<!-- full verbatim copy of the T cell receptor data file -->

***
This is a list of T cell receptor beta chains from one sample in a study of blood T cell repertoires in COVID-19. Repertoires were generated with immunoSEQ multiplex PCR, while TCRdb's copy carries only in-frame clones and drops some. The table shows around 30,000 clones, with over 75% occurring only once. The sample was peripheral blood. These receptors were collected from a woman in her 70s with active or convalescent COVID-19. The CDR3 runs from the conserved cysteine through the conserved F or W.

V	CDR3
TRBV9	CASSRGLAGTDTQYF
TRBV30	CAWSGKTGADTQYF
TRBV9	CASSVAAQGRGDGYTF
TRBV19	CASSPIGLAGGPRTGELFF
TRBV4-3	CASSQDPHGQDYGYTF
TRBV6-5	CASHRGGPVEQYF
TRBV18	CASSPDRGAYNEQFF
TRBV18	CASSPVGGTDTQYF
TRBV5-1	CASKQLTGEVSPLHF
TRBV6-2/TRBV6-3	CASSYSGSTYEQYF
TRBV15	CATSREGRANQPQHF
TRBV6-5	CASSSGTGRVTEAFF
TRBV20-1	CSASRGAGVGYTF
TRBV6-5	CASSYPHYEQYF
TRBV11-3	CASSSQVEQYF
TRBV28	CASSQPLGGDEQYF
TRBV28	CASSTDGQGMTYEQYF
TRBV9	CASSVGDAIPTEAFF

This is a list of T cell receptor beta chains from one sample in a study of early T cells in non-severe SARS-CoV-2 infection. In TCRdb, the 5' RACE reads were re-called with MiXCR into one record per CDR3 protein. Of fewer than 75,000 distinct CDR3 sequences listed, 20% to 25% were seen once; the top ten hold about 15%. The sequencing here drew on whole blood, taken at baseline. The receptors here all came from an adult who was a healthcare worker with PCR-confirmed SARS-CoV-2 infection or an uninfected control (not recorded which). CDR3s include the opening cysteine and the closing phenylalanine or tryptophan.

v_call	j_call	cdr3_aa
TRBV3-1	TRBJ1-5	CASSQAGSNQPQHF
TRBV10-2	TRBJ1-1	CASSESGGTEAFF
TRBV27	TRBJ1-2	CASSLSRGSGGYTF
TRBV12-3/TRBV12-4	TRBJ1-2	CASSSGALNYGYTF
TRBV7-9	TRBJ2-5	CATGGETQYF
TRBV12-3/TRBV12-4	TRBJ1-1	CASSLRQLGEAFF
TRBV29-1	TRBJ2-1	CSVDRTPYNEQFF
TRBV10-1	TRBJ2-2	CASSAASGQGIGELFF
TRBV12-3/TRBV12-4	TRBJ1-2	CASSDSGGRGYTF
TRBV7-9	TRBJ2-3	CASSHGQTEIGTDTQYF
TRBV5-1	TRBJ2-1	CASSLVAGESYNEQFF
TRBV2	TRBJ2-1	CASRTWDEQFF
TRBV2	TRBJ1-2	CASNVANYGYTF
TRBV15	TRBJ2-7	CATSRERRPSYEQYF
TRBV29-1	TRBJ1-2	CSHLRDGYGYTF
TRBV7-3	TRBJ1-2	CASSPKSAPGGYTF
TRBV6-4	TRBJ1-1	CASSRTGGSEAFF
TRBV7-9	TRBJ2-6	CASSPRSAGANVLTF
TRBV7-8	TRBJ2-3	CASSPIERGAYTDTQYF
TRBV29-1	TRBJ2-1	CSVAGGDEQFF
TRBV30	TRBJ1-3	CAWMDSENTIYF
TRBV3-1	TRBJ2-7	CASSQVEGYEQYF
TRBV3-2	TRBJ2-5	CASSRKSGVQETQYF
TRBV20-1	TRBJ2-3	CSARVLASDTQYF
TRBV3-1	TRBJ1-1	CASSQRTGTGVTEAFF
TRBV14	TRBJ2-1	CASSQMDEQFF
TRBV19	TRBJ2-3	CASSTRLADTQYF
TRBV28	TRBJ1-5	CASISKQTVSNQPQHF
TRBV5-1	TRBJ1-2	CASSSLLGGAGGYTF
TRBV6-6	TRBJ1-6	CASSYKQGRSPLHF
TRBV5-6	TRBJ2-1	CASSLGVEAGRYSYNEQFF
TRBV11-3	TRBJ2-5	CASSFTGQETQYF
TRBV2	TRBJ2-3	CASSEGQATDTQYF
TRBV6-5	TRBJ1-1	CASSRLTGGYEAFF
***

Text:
This is a list of T cell receptor beta chains from one sample in a study of blood T cell repertoires in COVID-19. Repertoires were generated with immunoSEQ multiplex PCR, while TCRdb's copy carries only in-frame clones and drops some. The table shows around 30,000 clones, with over 75% occurring only once. The sample was peripheral blood. These receptors were collected from a woman in her 70s with active or convalescent COVID-19. The CDR3 runs from the conserved cysteine through the conserved F or W.

V	CDR3
TRBV9	CASSRGLAGTDTQYF
TRBV30	CAWSGKTGADTQYF
TRBV9	CASSVAAQGRGDGYTF
TRBV19	CASSPIGLAGGPRTGELFF
TRBV4-3	CASSQDPHGQDYGYTF
TRBV6-5	CASHRGGPVEQYF
TRBV18	CASSPDRGAYNEQFF
TRBV18	CASSPVGGTDTQYF
TRBV5-1	CASKQLTGEVSPLHF
TRBV6-2/TRBV6-3	CASSYSGSTYEQYF
TRBV15	CATSREGRANQPQHF
TRBV6-5	CASSSGTGRVTEAFF
TRBV20-1	CSASRGAGVGYTF
TRBV6-5	CASSYPHYEQYF
TRBV11-3	CASSSQVEQYF
TRBV28	CASSQPLGGDEQYF
TRBV28	CASSTDGQGMTYEQYF
TRBV9	CASSVGDAIPTEAFF

This is a list of T cell receptor beta chains from one sample in a study of early T cells in non-severe SARS-CoV-2 infection. In TCRdb, the 5' RACE reads were re-called with MiXCR into one record per CDR3 protein. Of fewer than 75,000 distinct CDR3 sequences listed, 20% to 25% were seen once; the top ten hold about 15%. The sequencing here drew on whole blood, taken at baseline. The receptors here all came from an adult who was a healthcare worker with PCR-confirmed SARS-CoV-2 infection or an uninfected control (not recorded which). CDR3s include the opening cysteine and the closing phenylalanine or tryptophan.

v_call	j_call	cdr3_aa
TRBV3-1	TRBJ1-5	CASSQAGSNQPQHF
TRBV10-2	TRBJ1-1	CASSESGGTEAFF
TRBV27	TRBJ1-2	CASSLSRGSGGYTF
TRBV12-3/TRBV12-4	TRBJ1-2	CASSSGALNYGYTF
TRBV7-9	TRBJ2-5	CATGGETQYF
TRBV12-3/TRBV12-4	TRBJ1-1	CASSLRQLGEAFF
TRBV29-1	TRBJ2-1	CSVDRTPYNEQFF
TRBV10-1	TRBJ2-2	CASSAASGQGIGELFF
TRBV12-3/TRBV12-4	TRBJ1-2	CASSDSGGRGYTF
TRBV7-9	TRBJ2-3	CASSHGQTEIGTDTQYF
TRBV5-1	TRBJ2-1	CASSLVAGESYNEQFF
TRBV2	TRBJ2-1	CASRTWDEQFF
TRBV2	TRBJ1-2	CASNVANYGYTF
TRBV15	TRBJ2-7	CATSRERRPSYEQYF
TRBV29-1	TRBJ1-2	CSHLRDGYGYTF
TRBV7-3	TRBJ1-2	CASSPKSAPGGYTF
TRBV6-4	TRBJ1-1	CASSRTGGSEAFF
TRBV7-9	TRBJ2-6	CASSPRSAGANVLTF
TRBV7-8	TRBJ2-3	CASSPIERGAYTDTQYF
TRBV29-1	TRBJ2-1	CSVAGGDEQFF
TRBV30	TRBJ1-3	CAWMDSENTIYF
TRBV3-1	TRBJ2-7	CASSQVEGYEQYF
TRBV3-2	TRBJ2-5	CASSRKSGVQETQYF
TRBV20-1	TRBJ2-3	CSARVLASDTQYF
TRBV3-1	TRBJ1-1	CASSQRTGTGVTEAFF
TRBV14	TRBJ2-1	CASSQMDEQFF
TRBV19	TRBJ2-3	CASSTRLADTQYF
TRBV28	TRBJ1-5	CASISKQTVSNQPQHF
TRBV5-1	TRBJ1-2	CASSSLLGGAGGYTF
TRBV6-6	TRBJ1-6	CASSYKQGRSPLHF
TRBV5-6	TRBJ2-1	CASSLGVEAGRYSYNEQFF
TRBV11-3	TRBJ2-5	CASSFTGQETQYF
TRBV2	TRBJ2-3	CASSEGQATDTQYF
TRBV6-5	TRBJ1-1	CASSRLTGGYEAFF